Twycross Zoo has announced the arrival of a very special addition to the bonobo family, a baby female born on the 6th January 2012 named Lopori.
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Bonobos are endangered primates which are found exclusively in the Democratic Republic of Congo.
Following an eight and a half month pregnancy, Twycross Zoo bonobo Maringa gave birth to the newborn, who weighed in at a respectable 1.44 kilograms.
Charlotte Macdonald, Living Collection Curator, said: “When keepers arrived at the enclosure to find Maringa had given birth, they noticed the baby was strong and alert but not actually on mum. She was being kept warm and safe by another female bonobo within the group.
“Maringa has had difficulty raising her young in the past therefore we have been planning for this birth in conjunction with the European Endangered Species Programme (EEP) since last summer. Donna Smithson, one of our bonobo keepers, visited Frankfurt Zoo last year to observe how they trained one of their female bonobos to be a foster mum, in the event that Maringa showed no interest in the newborn.” Charlotte said.
Maringa’s sister Diatou was chosen to look after the baby and keepers at Twycross Zoo have been giving the new auntie special training, with the idea that Diatou would learn to treat the baby as its own mother would.
Charlotte added: “Keepers plan to care for the baby until she is a little bit older and not reliant on two-hourly feeds. When the newborn is returned to the group, Diatou will become the mother in all aspects but feeding - Diatou is being trained to bring the baby to the mesh of the enclosure in order for keepers to feed the baby.
Bonobos are similar in size and appearance to chimpanzees, but have darker faces, a middle part to their hair and red lips. They are human’s closest living relatives, sharing 99.6% of our DNA.
Mum Maringa is also said to be recovering well following the birth.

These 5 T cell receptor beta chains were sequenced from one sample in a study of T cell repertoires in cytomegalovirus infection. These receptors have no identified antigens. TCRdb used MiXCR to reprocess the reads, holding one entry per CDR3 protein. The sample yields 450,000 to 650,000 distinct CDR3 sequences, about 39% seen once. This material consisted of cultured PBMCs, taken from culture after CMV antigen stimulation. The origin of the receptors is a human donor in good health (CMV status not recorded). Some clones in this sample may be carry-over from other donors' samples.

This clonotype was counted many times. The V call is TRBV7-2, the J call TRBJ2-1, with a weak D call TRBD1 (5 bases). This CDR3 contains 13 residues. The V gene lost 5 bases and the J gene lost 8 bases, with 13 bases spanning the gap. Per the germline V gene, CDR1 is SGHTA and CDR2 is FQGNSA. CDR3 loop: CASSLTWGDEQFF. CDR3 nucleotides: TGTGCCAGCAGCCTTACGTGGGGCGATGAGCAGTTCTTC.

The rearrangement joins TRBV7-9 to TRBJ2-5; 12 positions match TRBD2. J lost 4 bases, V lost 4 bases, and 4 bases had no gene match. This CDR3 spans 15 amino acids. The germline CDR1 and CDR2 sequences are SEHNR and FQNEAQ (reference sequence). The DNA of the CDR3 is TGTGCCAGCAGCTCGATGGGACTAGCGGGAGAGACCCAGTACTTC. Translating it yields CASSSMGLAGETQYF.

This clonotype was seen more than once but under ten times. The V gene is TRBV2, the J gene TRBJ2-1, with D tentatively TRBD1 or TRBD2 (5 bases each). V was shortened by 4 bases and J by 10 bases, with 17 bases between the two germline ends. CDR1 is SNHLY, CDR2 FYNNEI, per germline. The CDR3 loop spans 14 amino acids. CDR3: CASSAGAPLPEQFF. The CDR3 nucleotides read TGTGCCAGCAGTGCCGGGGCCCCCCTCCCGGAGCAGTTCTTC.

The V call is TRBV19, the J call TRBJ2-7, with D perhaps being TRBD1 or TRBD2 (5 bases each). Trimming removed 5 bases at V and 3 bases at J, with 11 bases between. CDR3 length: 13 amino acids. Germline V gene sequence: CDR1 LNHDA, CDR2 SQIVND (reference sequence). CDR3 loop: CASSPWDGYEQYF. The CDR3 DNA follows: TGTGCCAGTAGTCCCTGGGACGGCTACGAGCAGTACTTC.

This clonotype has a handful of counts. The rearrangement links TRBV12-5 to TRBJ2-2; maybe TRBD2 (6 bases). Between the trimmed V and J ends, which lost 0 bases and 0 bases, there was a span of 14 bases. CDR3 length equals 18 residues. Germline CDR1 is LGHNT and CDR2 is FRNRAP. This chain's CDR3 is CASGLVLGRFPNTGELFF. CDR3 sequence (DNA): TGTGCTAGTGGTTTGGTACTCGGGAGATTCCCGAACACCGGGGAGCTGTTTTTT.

Twycross Zoo ran a week-long Facebook competition in their quest for a name for the baby bonobo. The baby is now said to be thriving and developing her own character.
“We are starting to introduce Lopori to elements of the bonobo environment that she will eventually be exposed to, in order to familiarise her with different textures and smells,” Charlotte went on to explain.
“Within the enclosure the bonobos use wood wool for nesting, so we created a small nest of wood wool for Lopori, which she can investigate.”
“Her sleeping pattern has changed over the past few weeks and we are aware she has now developed a sense of day and night, sleeping for longer periods during the night and not fully waking for her night feeds.”
“Now Lopori is gaining more strength, the next step for keepers will be to introduce her to climbing materials that mimic those within the main enclosure. We will build her a miniature climbing frame which will help her muscles and her sense of balance develop.”
Lopori has daily interaction with dad Kakowet and foster mum Diatou and the rest of the group are showing an interest in her too, something which is seen to be a very positive step to her introduction into the tribe.
Curator Charlotte is expected to visit the US soon to attend the International Bonobo Conference, which helps interested parties to understand the primates and offers an opportunity to discuss the development of bonobos.
Twycross Zoo is the only animal attraction in the UK to keep and breed bonobos and there are less than 100 in captivity in Europe. Poaching is one of the most important challenges faced to protecting bonobos and education on hunting is considered to be a vital aspect in their conservation.
It’s currently estimated that there may be as few as 5000 remaining bonobos in the wild.
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